From 1970 to 1990, I worked as a librarian in Cirez, Selim continues. After Serbia approved the amendments to the Constitution, dissolving Kosovo’s provincial government and taking over management of our schools, media, and police etc., I was fired from my job in July 1990, as I disagreed with the change and left the Communist Party. All ten of us Albanian librarians were sacked (my two Serbian colleagues remained). I was supporting twelve people in my family at the time: my mother, wife, and nine children. To make ends meet, I started selling produce, moving from bazaar to bazaar in the Drenica valley. Vushtrri, Mitrovica, Drenas, and Skenderaj. These were tough times…

Elfetja magically brings out generous servings of trileqe, an Albanian three-milk cake, to help sweeten the bitter past a little…  

Trileqe, Albanian three-milk cake. Chez Selim, Vushtrri, Kosovo. 2022.

When the war broke out in 1998, I was living in the village close to Cicavica, Selim recalls. I became the head of the assembly for emergency to organize food and shelter for six surrounding villages. There were 9,000 refugees from four municipalities: Skenderaj, Drenas, Klina, and Vushtrri-Mitrovica. For example, one school was turned into an emergency shelter for 480 refugees.

The KLA (Kosovo Liberation Army) was nearby. I was less scared of losing my own life than not being able to help other refugees including children, he said. The Serbian police would come look for specific, often KLA, families, and villagers would lie to help out one another. I remember a Bosnian woman try to protect one family by lying that they had fled to Macedonia. With the help of six other villagers, we would transport 25,000kg of flour in five trucks to travel about 20km to the refugees. We also took the injured in minivan to go to Gradica where the KLA had an improvised hospital.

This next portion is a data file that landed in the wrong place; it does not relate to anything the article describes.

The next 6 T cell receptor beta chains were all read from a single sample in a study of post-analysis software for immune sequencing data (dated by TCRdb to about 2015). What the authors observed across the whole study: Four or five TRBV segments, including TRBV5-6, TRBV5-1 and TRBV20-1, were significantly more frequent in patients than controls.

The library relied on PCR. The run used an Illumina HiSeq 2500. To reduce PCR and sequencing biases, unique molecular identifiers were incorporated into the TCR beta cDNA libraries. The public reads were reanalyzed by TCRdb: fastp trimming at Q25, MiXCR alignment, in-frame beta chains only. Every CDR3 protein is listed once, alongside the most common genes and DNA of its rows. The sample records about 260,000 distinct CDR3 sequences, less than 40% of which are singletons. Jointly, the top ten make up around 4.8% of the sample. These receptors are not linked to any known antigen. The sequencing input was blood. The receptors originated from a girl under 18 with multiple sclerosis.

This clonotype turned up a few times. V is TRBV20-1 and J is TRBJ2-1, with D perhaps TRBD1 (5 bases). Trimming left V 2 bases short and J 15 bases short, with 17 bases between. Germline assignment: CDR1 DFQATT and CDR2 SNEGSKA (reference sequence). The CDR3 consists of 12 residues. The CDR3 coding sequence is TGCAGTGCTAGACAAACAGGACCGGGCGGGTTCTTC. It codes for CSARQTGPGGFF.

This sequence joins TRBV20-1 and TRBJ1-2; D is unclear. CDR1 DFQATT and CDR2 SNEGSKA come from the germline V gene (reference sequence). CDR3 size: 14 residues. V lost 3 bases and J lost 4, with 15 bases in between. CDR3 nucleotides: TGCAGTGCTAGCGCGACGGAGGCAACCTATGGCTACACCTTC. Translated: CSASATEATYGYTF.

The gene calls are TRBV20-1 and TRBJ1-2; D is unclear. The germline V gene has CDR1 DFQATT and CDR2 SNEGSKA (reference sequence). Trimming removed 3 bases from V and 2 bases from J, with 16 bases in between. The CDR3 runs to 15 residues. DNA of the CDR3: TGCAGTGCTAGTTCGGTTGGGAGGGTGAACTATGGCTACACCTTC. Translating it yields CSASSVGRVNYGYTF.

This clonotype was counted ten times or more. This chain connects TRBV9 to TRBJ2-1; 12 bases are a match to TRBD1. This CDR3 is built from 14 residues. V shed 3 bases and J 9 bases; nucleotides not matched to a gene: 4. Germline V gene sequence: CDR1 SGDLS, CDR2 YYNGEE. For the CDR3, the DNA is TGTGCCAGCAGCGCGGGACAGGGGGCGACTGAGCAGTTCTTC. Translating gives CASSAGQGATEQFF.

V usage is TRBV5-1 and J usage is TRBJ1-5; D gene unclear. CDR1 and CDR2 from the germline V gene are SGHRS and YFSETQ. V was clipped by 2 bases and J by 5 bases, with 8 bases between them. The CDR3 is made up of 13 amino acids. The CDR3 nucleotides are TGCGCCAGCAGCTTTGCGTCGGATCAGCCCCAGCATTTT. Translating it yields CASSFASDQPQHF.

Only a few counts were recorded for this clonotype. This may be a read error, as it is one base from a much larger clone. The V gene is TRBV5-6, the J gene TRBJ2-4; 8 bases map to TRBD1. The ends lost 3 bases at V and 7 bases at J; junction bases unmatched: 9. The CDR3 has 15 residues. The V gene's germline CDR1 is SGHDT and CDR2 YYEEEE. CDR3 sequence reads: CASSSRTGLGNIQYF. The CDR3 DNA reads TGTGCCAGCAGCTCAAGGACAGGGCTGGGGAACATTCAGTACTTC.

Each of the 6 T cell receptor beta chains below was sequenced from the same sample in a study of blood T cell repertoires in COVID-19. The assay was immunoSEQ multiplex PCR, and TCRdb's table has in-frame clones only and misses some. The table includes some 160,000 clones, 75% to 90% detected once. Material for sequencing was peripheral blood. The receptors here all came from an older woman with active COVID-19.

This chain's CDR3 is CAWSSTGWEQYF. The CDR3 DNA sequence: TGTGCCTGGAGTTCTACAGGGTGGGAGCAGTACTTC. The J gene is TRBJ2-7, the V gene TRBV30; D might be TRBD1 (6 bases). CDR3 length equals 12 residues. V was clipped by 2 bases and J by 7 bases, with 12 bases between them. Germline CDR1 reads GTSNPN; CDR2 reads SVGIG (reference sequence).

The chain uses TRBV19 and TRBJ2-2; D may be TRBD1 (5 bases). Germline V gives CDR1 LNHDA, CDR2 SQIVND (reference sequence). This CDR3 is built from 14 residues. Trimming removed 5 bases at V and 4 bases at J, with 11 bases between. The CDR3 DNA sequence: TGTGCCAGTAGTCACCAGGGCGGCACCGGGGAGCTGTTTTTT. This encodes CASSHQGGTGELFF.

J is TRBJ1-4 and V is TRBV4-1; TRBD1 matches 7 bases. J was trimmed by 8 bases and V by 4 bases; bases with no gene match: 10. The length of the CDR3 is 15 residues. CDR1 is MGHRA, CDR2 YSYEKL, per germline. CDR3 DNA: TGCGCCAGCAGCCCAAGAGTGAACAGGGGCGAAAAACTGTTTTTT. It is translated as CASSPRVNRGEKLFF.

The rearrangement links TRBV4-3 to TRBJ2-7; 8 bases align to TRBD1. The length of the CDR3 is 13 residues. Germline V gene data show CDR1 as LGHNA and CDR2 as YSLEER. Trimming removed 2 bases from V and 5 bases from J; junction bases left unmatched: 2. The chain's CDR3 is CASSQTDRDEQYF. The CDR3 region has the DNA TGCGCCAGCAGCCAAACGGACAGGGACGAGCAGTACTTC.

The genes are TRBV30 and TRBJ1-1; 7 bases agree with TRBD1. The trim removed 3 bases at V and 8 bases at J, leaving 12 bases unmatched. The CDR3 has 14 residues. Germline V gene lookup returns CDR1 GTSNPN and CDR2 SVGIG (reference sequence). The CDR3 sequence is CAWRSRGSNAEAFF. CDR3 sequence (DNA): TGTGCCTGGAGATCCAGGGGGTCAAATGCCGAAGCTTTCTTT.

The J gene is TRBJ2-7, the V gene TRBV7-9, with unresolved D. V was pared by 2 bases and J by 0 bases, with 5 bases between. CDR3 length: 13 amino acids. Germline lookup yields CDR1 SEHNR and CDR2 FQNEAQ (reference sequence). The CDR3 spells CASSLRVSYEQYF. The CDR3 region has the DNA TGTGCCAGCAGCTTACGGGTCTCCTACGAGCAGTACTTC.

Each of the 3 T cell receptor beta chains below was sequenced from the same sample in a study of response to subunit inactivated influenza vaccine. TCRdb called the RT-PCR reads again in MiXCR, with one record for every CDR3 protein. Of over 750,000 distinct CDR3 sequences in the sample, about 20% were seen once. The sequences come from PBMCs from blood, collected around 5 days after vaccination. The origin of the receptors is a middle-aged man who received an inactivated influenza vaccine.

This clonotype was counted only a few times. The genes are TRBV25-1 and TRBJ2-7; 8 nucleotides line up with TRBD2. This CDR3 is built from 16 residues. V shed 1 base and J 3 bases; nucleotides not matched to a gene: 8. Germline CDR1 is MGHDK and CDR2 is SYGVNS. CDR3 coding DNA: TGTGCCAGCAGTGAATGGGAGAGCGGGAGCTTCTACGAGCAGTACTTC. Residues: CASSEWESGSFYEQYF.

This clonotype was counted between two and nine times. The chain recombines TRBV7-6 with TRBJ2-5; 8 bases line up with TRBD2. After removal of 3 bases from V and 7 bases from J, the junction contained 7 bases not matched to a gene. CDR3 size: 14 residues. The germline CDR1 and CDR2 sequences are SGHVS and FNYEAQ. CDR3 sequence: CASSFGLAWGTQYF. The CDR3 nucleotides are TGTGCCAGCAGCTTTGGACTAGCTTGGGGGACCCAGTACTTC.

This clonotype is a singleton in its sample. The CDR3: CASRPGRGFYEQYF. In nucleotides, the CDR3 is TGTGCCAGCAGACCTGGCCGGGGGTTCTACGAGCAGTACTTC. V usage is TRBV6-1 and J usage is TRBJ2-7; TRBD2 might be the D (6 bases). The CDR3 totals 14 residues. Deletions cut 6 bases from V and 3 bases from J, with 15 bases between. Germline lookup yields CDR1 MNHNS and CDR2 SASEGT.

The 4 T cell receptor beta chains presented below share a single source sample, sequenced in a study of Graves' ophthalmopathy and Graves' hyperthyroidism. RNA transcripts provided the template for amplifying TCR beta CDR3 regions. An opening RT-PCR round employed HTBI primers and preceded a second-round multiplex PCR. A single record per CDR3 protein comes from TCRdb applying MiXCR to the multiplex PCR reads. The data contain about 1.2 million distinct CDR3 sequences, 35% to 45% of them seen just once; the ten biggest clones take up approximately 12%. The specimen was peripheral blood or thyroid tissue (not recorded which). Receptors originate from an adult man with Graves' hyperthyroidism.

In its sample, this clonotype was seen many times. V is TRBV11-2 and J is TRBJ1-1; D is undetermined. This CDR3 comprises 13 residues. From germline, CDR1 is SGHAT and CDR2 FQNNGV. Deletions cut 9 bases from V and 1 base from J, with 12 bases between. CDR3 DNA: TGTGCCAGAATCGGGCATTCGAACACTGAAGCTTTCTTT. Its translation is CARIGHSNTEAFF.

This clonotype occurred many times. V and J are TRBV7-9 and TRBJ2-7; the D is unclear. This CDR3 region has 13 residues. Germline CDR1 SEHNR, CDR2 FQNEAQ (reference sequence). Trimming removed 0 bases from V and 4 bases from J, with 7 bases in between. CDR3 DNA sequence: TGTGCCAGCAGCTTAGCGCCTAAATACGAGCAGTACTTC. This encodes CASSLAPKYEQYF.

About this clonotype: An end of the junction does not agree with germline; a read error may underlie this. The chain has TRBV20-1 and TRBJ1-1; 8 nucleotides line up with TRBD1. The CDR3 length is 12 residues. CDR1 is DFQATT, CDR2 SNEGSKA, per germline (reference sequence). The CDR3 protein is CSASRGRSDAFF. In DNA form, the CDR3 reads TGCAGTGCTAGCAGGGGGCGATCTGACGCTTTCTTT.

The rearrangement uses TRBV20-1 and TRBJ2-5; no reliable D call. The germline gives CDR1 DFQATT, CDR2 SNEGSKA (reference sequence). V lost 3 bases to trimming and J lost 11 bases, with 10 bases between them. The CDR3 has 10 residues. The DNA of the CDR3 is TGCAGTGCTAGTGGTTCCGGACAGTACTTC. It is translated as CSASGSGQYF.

Whenever the Serbian army approached, we would flee to the mountains, Selim continues. Most of the women and children went to hide in the mountains of Cicavica. One day, the Serbian army gave us an ultimatum to leave the village by 5pm. We had two hours to cross into Albania. The border was really dangerous. I was asked for my ID that I had buried in the ground en route. If I said I was from the Drenica valley, there was 99% chance they would kill me. I told them I was from another region and gathered about a total of 200 deutsche mark from the villagers to the border police. They let us pass and I went to Albania as a refugee. A total of 125 villagers were killed and many more wounded. I still have the registry…

I am amazed that I am alive, sighs Selim.

Three women and five girls were taken to the village of Cirez, raped and killed by being dumped alive into a well. The daughter of one of the victims is married to my son.

Selim showing me a registry of war victims he put together after the war. Chez Selim, Vushtrri, Kosovo. 2022.

What do you remember the most about the war? I ask.